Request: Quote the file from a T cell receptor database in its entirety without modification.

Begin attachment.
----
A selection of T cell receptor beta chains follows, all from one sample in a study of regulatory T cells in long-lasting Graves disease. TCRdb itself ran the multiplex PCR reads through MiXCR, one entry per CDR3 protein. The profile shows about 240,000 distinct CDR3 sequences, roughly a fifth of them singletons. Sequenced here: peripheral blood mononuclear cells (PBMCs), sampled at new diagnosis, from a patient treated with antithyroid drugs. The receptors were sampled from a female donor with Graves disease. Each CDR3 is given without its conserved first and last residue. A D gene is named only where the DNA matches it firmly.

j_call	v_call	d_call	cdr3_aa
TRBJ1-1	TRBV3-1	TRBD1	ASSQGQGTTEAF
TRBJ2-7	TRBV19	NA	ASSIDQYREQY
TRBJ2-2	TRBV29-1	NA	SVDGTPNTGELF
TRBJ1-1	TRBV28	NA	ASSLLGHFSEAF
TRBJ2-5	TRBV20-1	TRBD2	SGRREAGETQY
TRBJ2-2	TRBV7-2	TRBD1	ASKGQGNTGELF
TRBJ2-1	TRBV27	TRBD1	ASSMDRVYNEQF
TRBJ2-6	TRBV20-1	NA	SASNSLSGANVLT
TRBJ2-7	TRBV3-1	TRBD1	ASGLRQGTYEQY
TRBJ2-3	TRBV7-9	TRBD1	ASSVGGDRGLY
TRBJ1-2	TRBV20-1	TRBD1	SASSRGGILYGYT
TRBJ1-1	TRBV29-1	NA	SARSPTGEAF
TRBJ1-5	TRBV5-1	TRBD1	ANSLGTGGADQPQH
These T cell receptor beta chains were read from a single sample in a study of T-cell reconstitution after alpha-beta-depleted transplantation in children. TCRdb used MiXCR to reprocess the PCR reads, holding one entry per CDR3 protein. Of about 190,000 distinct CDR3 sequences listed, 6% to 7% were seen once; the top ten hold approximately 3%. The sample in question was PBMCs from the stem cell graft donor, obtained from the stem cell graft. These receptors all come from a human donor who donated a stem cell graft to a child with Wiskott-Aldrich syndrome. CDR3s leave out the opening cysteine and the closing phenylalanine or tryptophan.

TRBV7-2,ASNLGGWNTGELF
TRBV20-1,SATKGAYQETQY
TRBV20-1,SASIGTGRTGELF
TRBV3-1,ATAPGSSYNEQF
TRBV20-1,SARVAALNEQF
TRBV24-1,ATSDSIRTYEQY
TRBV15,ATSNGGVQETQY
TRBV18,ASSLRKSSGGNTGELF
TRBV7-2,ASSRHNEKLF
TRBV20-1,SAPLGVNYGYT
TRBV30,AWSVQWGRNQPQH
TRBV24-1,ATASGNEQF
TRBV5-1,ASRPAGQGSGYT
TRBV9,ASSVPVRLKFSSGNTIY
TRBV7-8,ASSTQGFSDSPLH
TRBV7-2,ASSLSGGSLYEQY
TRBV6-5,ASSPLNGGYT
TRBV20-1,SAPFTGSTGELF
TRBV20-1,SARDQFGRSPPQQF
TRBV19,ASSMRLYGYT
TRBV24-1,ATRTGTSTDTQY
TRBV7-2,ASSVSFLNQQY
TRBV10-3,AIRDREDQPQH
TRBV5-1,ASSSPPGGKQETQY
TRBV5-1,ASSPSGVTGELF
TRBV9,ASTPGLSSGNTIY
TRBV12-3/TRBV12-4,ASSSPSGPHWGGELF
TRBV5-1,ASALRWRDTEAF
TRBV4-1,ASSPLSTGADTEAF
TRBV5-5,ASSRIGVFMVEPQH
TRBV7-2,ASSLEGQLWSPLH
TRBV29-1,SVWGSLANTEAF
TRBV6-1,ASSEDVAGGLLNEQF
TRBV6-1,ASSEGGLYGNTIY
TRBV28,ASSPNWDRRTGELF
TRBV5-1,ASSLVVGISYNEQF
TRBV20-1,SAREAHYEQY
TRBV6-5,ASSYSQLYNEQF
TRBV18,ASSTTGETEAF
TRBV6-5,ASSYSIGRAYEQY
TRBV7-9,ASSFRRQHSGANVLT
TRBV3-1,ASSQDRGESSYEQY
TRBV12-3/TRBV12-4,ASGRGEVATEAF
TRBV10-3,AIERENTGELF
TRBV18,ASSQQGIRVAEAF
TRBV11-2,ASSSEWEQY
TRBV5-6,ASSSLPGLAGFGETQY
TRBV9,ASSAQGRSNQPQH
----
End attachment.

A selection of T cell receptor beta chains follows, all from one sample in a study of regulatory T cells in long-lasting Graves disease. TCRdb itself ran the multiplex PCR reads through MiXCR, one entry per CDR3 protein. The profile shows about 240,000 distinct CDR3 sequences, roughly a fifth of them singletons. Sequenced here: peripheral blood mononuclear cells (PBMCs), sampled at new diagnosis, from a patient treated with antithyroid drugs. The receptors were sampled from a female donor with Graves disease. Each CDR3 is given without its conserved first and last residue. A D gene is named only where the DNA matches it firmly.

j_call	v_call	d_call	cdr3_aa
TRBJ1-1	TRBV3-1	TRBD1	ASSQGQGTTEAF
TRBJ2-7	TRBV19	NA	ASSIDQYREQY
TRBJ2-2	TRBV29-1	NA	SVDGTPNTGELF
TRBJ1-1	TRBV28	NA	ASSLLGHFSEAF
TRBJ2-5	TRBV20-1	TRBD2	SGRREAGETQY
TRBJ2-2	TRBV7-2	TRBD1	ASKGQGNTGELF
TRBJ2-1	TRBV27	TRBD1	ASSMDRVYNEQF
TRBJ2-6	TRBV20-1	NA	SASNSLSGANVLT
TRBJ2-7	TRBV3-1	TRBD1	ASGLRQGTYEQY
TRBJ2-3	TRBV7-9	TRBD1	ASSVGGDRGLY
TRBJ1-2	TRBV20-1	TRBD1	SASSRGGILYGYT
TRBJ1-1	TRBV29-1	NA	SARSPTGEAF
TRBJ1-5	TRBV5-1	TRBD1	ANSLGTGGADQPQH
These T cell receptor beta chains were read from a single sample in a study of T-cell reconstitution after alpha-beta-depleted transplantation in children. TCRdb used MiXCR to reprocess the PCR reads, holding one entry per CDR3 protein. Of about 190,000 distinct CDR3 sequences listed, 6% to 7% were seen once; the top ten hold approximately 3%. The sample in question was PBMCs from the stem cell graft donor, obtained from the stem cell graft. These receptors all come from a human donor who donated a stem cell graft to a child with Wiskott-Aldrich syndrome. CDR3s leave out the opening cysteine and the closing phenylalanine or tryptophan.

TRBV7-2,ASNLGGWNTGELF
TRBV20-1,SATKGAYQETQY
TRBV20-1,SASIGTGRTGELF
TRBV3-1,ATAPGSSYNEQF
TRBV20-1,SARVAALNEQF
TRBV24-1,ATSDSIRTYEQY
TRBV15,ATSNGGVQETQY
TRBV18,ASSLRKSSGGNTGELF
TRBV7-2,ASSRHNEKLF
TRBV20-1,SAPLGVNYGYT
TRBV30,AWSVQWGRNQPQH
TRBV24-1,ATASGNEQF
TRBV5-1,ASRPAGQGSGYT
TRBV9,ASSVPVRLKFSSGNTIY
TRBV7-8,ASSTQGFSDSPLH
TRBV7-2,ASSLSGGSLYEQY
TRBV6-5,ASSPLNGGYT
TRBV20-1,SAPFTGSTGELF
TRBV20-1,SARDQFGRSPPQQF
TRBV19,ASSMRLYGYT
TRBV24-1,ATRTGTSTDTQY
TRBV7-2,ASSVSFLNQQY
TRBV10-3,AIRDREDQPQH
TRBV5-1,ASSSPPGGKQETQY
TRBV5-1,ASSPSGVTGELF
TRBV9,ASTPGLSSGNTIY
TRBV12-3/TRBV12-4,ASSSPSGPHWGGELF
TRBV5-1,ASALRWRDTEAF
TRBV4-1,ASSPLSTGADTEAF
TRBV5-5,ASSRIGVFMVEPQH
TRBV7-2,ASSLEGQLWSPLH
TRBV29-1,SVWGSLANTEAF
TRBV6-1,ASSEDVAGGLLNEQF
TRBV6-1,ASSEGGLYGNTIY
TRBV28,ASSPNWDRRTGELF
TRBV5-1,ASSLVVGISYNEQF
TRBV20-1,SAREAHYEQY
TRBV6-5,ASSYSQLYNEQF
TRBV18,ASSTTGETEAF
TRBV6-5,ASSYSIGRAYEQY
TRBV7-9,ASSFRRQHSGANVLT
TRBV3-1,ASSQDRGESSYEQY
TRBV12-3/TRBV12-4,ASGRGEVATEAF
TRBV10-3,AIERENTGELF
TRBV18,ASSQQGIRVAEAF
TRBV11-2,ASSSEWEQY
TRBV5-6,ASSSLPGLAGFGETQY
TRBV9,ASSAQGRSNQPQH